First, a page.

One of the most popular subjects among believers in the paranormal today isn't astrology or psychics, but so-called 'alternative' archaeology. One of the most common beliefs in this subject is that aliens visited Earth millennia ago and helped create human civilization and culture, or perhaps humanity itself.

The Church Enslaved: A Spirituality For Racial Reconciliation
One of the most significant aspects of American Christianity which no one wants to talk about, much less seriously engage, is the legacy of racism, slavery, and segregation. Too often people act as though it was simply a part of American culture and politics, detached from the Christian experience...

The Rehnquist Court and the Constitution
With the death of Chief Justice William Rehnquist, we can expect to see a large number of books examining the history and likely legacy of his time on the Supreme Court. This is only fair because Rehnquist served for over 30 years on the Court, pushing for a conservative shift away from the Burger and Warren courts of the previous decades.

The Cheating Culture: Why More Americans Are Doing Wrong
It may have occurred to you that there seems to be a lot more cheating and dishonesty in American society today than there was in the past. If so, you aren't simply imagining things - there is strong evidence for a decline in people's willingness to be honest and this does not bode well for America's future.

Where Ghosts Walked: Munich's Road to the Third Reich
Adolf Hitler was born and raised in Austria. After he became Chancellor of Germany, the capitol of the nation remained in Berlin. The capital of his Nazi movement, however, was neither in Austria nor Berlin -- it was in Munich, the capitol of conservative, Catholic Bavaria.

The Spark of Life: Darwin and the Primeval Soup
Life might be said to be one of the defining features of our planet - we certainly haven't identified any other planets with life. Yet how did life arise here? What is the origin of life on our planet and could the same processes have given rise to life elsewhere in the universe?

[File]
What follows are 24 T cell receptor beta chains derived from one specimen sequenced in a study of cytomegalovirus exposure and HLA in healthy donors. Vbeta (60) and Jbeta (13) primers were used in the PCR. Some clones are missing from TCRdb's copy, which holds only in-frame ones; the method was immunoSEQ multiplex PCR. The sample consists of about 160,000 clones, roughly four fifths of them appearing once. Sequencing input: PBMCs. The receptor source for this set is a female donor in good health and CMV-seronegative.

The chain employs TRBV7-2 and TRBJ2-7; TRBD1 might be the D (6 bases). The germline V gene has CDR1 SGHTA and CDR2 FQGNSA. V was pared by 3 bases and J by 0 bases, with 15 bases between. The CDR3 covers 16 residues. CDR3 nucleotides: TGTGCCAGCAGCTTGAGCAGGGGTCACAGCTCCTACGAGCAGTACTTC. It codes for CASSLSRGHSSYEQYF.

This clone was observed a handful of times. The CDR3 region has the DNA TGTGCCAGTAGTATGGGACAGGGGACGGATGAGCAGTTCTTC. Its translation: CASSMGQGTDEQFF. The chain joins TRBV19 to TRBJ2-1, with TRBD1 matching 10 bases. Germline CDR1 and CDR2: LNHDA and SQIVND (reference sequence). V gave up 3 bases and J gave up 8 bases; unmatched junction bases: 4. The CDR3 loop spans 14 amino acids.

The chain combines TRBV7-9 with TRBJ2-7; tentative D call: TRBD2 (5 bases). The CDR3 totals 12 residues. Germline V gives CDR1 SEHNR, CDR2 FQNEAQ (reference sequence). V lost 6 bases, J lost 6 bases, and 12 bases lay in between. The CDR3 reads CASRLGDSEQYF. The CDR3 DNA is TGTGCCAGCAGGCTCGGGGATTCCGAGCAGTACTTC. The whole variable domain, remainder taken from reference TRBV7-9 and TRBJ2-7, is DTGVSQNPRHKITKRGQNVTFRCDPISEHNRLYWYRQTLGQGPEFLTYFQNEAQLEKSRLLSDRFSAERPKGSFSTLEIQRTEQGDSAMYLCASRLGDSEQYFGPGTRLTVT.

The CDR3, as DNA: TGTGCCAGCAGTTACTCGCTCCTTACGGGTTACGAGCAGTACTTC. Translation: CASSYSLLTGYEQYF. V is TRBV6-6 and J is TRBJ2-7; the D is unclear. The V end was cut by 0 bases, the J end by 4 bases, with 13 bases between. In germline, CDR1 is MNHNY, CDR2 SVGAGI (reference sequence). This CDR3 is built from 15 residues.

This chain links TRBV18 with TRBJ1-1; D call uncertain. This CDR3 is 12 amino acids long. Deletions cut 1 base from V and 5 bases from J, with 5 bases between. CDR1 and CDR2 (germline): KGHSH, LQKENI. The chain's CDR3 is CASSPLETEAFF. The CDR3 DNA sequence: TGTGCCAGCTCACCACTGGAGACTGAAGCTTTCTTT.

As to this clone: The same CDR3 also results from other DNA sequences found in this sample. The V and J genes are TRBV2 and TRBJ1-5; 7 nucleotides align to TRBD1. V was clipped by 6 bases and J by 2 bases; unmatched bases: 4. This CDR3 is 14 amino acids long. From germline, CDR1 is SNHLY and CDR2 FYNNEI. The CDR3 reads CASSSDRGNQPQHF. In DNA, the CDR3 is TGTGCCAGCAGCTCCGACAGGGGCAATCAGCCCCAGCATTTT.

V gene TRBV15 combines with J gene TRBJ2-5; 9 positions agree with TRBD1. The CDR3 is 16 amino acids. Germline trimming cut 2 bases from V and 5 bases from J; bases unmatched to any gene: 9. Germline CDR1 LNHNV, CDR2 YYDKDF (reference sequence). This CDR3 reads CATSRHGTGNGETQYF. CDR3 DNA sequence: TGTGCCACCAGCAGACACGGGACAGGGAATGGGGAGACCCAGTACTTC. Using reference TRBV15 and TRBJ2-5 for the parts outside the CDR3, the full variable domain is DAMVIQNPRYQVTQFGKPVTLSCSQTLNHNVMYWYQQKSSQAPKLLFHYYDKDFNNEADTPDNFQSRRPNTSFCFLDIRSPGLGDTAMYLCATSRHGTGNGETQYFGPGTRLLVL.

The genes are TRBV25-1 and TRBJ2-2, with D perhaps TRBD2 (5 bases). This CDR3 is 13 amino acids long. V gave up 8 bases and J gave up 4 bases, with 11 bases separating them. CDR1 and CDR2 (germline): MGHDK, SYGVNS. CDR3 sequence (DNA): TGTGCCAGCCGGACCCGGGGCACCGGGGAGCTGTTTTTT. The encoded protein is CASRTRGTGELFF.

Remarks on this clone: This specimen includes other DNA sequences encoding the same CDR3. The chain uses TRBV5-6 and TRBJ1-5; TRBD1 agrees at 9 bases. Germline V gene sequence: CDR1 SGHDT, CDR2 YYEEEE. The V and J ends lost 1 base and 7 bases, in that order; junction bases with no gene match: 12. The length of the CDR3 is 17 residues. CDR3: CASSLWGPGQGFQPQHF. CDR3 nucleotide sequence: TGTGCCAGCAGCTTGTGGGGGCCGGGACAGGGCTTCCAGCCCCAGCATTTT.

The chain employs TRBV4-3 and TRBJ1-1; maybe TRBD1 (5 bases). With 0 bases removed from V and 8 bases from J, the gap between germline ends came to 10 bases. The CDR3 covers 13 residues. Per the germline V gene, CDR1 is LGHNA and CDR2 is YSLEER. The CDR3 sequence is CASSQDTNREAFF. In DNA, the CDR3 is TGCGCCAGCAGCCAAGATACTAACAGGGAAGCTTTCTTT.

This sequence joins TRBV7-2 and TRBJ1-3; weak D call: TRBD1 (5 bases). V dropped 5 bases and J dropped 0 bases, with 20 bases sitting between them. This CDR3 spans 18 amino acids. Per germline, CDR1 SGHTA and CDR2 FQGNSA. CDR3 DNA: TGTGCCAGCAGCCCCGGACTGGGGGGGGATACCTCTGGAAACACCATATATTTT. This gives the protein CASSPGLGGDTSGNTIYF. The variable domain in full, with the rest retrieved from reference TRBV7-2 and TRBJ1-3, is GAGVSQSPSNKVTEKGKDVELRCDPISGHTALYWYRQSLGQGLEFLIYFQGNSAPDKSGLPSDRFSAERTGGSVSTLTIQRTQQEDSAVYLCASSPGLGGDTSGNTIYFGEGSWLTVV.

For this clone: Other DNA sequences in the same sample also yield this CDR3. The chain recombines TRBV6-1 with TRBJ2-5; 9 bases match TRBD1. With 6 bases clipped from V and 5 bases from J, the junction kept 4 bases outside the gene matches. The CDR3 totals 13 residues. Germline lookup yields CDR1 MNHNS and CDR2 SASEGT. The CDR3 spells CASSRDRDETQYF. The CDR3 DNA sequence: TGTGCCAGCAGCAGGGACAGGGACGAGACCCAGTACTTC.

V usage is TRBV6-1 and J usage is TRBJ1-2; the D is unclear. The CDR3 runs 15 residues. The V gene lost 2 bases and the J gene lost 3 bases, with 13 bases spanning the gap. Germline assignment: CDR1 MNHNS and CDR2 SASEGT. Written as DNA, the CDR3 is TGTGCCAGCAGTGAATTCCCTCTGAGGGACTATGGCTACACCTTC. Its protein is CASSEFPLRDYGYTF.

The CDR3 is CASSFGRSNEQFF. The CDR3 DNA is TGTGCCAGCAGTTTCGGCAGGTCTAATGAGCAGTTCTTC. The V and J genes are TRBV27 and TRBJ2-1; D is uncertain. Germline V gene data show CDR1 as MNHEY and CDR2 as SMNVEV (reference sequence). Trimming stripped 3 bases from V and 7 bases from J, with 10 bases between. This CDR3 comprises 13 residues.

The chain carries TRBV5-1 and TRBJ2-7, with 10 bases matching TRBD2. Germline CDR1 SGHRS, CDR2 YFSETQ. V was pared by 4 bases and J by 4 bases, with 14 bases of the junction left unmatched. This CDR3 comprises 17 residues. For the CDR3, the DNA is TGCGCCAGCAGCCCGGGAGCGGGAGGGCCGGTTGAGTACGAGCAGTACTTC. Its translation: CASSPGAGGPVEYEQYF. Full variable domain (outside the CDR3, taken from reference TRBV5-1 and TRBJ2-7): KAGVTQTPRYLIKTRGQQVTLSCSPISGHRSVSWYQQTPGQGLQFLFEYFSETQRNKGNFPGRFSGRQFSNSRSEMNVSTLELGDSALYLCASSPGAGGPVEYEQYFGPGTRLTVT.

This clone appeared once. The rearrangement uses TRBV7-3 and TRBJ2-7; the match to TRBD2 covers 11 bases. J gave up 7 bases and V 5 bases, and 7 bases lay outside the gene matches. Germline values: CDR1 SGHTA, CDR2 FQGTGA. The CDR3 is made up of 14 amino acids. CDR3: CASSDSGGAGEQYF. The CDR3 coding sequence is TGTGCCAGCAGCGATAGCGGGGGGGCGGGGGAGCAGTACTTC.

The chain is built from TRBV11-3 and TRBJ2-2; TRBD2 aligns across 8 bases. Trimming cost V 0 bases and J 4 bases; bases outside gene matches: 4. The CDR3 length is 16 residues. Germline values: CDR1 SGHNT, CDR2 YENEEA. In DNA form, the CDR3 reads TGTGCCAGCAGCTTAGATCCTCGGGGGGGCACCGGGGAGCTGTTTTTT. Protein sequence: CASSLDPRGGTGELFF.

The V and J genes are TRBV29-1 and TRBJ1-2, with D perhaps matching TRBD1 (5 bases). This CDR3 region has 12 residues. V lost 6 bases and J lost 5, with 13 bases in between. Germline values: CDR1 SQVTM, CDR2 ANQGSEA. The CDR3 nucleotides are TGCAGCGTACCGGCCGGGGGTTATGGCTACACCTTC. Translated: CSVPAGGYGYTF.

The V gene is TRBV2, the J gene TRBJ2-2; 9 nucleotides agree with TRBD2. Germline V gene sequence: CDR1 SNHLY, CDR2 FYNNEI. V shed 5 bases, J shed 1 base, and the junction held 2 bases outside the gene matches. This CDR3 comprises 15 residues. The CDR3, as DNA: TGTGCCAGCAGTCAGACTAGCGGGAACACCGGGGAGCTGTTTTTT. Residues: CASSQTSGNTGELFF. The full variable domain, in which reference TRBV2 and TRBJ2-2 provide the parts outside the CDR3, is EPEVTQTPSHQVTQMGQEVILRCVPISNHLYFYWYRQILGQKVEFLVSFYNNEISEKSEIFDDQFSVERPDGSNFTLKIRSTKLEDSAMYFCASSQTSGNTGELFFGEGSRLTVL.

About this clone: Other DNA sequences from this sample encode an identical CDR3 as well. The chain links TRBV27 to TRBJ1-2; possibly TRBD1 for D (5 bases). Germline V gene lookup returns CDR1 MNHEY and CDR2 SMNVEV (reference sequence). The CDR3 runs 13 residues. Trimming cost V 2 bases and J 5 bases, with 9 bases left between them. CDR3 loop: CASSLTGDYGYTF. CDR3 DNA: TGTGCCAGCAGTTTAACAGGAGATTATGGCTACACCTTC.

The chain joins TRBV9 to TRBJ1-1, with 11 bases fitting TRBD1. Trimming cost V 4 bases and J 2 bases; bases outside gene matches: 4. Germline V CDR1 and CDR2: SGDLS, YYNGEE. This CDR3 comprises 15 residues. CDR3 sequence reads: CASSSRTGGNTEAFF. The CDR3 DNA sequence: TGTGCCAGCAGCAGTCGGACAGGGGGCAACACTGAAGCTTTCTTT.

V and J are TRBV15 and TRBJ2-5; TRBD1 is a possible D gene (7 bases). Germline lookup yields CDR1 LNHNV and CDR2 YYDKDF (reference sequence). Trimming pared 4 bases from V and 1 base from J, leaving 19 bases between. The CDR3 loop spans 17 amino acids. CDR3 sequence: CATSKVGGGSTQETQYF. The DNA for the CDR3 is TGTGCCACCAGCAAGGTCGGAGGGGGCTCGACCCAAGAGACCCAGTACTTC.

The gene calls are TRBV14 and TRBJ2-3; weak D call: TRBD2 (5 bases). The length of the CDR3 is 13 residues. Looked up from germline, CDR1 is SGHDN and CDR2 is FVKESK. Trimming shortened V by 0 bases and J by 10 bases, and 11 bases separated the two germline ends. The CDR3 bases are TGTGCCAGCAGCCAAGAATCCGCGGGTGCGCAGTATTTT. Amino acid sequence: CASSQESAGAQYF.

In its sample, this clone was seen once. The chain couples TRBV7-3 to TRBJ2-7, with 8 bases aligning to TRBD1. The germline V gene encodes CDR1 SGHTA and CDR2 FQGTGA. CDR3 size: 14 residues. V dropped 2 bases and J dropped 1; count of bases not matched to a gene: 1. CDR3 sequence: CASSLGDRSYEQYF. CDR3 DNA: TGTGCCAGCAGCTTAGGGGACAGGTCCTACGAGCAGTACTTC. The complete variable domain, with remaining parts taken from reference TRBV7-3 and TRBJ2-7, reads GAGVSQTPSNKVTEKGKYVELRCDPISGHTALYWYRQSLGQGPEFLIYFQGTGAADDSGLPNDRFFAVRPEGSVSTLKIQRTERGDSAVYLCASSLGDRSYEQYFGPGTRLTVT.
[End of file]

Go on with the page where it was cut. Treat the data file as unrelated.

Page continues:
Politics, Religion, and the Common Good
Public debates about the role of religion in the government in America are often characterized by rancor and bad feelings. It's questionable whether much progress can be made on this issue if people can't learn to work together more, so some scholars have been seeking ways to decrease the level of animosity in the rhetoric and arguments.

Justice as Fairness: A Restatement, by John Rawls
John Rawls' 1971 book 'A Theory of Justice' has become one of the most influential and important works on political philosophy in recent history. Even those who disagreed vehemently with his conclusions couldn't avoid his ideas and arguments.

The Logic of Evil: The Social Origins of the Nazi Party
One of the most important questions for historians and sociologists has long been the reasons why so many people willingly, even eagerly, joined or just voted for the Nazi Party in Germany. Many different explanations have been offered, for example German inclinations towards authoritarianism and virulent anti-Semitism. What if the reasons were...

The American Revelation: Ten Ideals That Shaped Our Country
Unlike most nations, America isn't defined by any particular ethnicity or religion; instead, it is defined by particular ideals and ideas - creeds, if you will, that state what America is supposed to be and stand for. The nature of these ideals can change, depending upon whom you ask, because there isn't any one definitive list which all Americans are supposed to agree to.